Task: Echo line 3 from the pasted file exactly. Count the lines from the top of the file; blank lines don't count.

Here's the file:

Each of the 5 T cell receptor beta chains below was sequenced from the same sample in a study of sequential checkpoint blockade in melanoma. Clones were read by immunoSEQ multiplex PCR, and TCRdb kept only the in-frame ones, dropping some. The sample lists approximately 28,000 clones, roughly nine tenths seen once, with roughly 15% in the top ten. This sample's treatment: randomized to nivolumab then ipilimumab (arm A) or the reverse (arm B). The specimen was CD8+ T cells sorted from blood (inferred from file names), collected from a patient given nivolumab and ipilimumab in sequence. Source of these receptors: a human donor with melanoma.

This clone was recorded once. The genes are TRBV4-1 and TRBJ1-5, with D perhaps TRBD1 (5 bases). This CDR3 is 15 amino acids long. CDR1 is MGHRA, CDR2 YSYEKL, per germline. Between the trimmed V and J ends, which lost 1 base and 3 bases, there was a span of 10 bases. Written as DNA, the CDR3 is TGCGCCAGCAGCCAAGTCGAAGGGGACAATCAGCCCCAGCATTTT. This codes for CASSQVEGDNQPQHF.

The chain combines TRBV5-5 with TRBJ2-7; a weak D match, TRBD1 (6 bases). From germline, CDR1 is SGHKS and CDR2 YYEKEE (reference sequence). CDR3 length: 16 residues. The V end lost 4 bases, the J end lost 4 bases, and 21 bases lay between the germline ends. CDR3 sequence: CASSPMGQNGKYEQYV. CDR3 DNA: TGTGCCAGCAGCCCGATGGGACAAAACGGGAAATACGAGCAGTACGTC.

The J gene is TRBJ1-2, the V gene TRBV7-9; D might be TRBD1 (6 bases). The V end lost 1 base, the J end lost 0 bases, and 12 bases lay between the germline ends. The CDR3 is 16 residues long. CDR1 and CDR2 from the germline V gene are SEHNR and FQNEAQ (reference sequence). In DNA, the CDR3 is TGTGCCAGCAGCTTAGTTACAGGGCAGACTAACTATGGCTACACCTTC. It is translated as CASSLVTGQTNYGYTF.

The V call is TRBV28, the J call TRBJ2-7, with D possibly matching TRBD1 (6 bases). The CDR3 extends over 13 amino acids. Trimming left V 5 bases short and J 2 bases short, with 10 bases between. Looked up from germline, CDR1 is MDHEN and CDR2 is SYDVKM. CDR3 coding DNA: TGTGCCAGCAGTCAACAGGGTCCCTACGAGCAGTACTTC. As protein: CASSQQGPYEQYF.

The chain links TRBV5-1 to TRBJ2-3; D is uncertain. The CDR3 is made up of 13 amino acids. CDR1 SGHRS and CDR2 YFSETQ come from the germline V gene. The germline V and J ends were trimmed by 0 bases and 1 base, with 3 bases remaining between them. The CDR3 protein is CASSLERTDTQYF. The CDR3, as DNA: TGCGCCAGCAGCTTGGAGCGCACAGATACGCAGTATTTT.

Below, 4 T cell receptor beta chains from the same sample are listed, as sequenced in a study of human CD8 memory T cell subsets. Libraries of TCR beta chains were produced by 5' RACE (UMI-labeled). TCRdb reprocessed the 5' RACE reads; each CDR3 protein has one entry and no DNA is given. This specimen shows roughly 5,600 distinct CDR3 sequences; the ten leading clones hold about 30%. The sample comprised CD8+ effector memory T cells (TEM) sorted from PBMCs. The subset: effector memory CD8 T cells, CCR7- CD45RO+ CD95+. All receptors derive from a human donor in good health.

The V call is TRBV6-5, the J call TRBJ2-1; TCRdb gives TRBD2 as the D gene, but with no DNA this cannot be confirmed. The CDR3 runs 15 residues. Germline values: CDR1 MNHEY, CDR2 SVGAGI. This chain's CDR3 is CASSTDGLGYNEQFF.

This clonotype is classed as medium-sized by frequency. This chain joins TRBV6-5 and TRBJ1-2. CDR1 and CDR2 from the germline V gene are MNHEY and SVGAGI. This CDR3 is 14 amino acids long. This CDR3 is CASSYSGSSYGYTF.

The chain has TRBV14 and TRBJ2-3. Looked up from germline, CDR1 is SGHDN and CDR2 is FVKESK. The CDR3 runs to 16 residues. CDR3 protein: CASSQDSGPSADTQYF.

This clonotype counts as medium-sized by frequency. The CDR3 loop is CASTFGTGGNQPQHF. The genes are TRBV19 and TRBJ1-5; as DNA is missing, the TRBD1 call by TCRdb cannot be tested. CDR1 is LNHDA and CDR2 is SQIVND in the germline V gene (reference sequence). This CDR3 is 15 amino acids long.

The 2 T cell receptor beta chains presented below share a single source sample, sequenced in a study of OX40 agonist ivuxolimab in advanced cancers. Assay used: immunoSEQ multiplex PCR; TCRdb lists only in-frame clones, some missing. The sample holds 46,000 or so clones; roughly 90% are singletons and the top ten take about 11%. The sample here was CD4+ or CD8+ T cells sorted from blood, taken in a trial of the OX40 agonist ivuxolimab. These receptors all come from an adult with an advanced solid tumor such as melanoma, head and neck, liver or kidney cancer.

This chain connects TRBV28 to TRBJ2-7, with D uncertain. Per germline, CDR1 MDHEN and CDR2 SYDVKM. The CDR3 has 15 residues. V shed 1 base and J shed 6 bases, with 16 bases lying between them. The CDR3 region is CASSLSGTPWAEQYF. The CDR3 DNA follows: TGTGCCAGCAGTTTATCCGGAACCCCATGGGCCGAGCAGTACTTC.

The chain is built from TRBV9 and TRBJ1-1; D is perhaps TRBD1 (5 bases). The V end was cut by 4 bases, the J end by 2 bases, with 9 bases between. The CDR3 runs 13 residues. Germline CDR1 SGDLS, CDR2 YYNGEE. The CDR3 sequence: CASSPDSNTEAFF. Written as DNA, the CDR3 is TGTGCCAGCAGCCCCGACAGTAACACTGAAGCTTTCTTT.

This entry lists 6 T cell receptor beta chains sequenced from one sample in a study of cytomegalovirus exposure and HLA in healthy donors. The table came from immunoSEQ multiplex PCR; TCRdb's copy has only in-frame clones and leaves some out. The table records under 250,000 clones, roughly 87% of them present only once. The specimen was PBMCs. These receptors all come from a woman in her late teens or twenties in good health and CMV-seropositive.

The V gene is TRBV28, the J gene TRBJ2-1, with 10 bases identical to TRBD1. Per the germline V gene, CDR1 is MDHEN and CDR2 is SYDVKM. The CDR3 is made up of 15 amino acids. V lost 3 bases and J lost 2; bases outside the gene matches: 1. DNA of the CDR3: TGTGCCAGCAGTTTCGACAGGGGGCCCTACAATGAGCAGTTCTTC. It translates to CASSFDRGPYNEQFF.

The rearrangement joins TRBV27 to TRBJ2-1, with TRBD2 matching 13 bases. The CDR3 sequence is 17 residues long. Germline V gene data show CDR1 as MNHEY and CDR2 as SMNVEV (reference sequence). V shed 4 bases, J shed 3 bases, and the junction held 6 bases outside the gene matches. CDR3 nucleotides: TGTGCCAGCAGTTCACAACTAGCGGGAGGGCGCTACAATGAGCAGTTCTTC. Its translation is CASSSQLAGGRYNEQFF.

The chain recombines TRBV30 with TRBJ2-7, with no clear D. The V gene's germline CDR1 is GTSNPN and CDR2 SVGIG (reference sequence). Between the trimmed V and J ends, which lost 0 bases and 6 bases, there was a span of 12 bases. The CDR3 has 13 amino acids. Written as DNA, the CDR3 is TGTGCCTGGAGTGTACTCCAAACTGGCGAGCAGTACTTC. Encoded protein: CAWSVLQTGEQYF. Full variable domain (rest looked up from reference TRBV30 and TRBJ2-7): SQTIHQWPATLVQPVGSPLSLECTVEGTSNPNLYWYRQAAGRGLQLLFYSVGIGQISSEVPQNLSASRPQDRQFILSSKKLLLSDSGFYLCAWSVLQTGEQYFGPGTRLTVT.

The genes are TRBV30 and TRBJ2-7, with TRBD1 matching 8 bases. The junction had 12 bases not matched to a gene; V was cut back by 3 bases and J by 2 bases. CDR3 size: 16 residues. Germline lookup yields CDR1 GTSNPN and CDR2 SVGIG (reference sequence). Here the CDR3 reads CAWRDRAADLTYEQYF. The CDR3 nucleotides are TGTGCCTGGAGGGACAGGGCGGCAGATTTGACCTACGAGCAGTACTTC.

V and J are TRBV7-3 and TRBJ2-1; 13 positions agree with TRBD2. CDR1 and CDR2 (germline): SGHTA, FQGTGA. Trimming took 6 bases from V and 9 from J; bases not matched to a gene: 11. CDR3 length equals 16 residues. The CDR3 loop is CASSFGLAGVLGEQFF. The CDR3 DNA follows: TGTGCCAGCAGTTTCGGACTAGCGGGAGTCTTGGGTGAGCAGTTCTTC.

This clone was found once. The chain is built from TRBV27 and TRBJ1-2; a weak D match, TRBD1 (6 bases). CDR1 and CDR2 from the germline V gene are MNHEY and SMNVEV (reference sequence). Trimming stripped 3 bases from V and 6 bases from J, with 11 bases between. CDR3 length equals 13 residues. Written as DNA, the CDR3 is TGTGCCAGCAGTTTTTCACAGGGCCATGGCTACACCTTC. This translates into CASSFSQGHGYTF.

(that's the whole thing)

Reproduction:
The chain combines TRBV5-5 with TRBJ2-7; a weak D match, TRBD1 (6 bases). From germline, CDR1 is SGHKS and CDR2 YYEKEE (reference sequence). CDR3 length: 16 residues. The V end lost 4 bases, the J end lost 4 bases, and 21 bases lay between the germline ends. CDR3 sequence: CASSPMGQNGKYEQYV. CDR3 DNA: TGTGCCAGCAGCCCGATGGGACAAAACGGGAAATACGAGCAGTACGTC.